Vice-Chancellor's work on First World War Nurse and Poet inspires Tower of London’s Armistice commemoration
- Monday, October 29, 2018
The Tower of London will use a poem from a collection edited by Professor Paul O'Prey as the text for the soundscape specially commissioned to mark the end of the First World War.
To commemorate the centenary of the end of the First World War and Armistice Day, the Tower of London will illuminate its moat with an installation of thousands of individual flames to mark the lives of the fallen. The installation, called Beyond the Deepening Shadow will unfold every evening for eight days from 4th to the 11th of November between 5pm and 9pm accompanied by a specially commissioned soundscape, composed by artist and composer Mira Calix, which features a new choral work using words from Mary Borden’s poetic work Sonnets to a Soldier.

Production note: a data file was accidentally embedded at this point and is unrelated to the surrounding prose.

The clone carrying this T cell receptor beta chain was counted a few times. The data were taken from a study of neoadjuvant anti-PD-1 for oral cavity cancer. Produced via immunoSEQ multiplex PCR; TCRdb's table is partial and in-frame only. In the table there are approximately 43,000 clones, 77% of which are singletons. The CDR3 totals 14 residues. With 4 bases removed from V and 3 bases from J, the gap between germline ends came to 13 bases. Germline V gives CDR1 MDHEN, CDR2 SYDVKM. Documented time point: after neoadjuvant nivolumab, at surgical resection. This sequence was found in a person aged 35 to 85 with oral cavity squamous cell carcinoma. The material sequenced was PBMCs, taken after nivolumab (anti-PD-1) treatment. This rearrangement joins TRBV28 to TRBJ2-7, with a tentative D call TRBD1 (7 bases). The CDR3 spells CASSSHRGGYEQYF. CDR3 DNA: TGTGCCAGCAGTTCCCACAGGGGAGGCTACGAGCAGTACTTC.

Mary Borden, an American author, heiress, women’s rights campaigner and nurse, has only gained recognition for her war writing in the last few years, following the popularity of Poems of Love and War, a collection of her poems edited by Professor Paul O’Prey, which included a number of works published in book-form for the very first time, a hundred years after they were written.
The poem that will be used in the Armistice Day project was written for a young British officer with whom she had an affair whilst running a field hospital during the First World War. Borden lived through two world wars, playing a significant role in both, using her inheritance to fund military field hospitals that she personally oversaw and described in intimate detail in her writings.
Professor O’Prey said ‘it is important to remember those who were not involved in direct combat when considering the canon of First World War poetry, and the impact that the war had on those men and women who went to the Front to help save life rather than to take it. Mary Borden is a remarkable figure whose work is full of compassion and humanity- she is the outstanding female voice of the First World War’.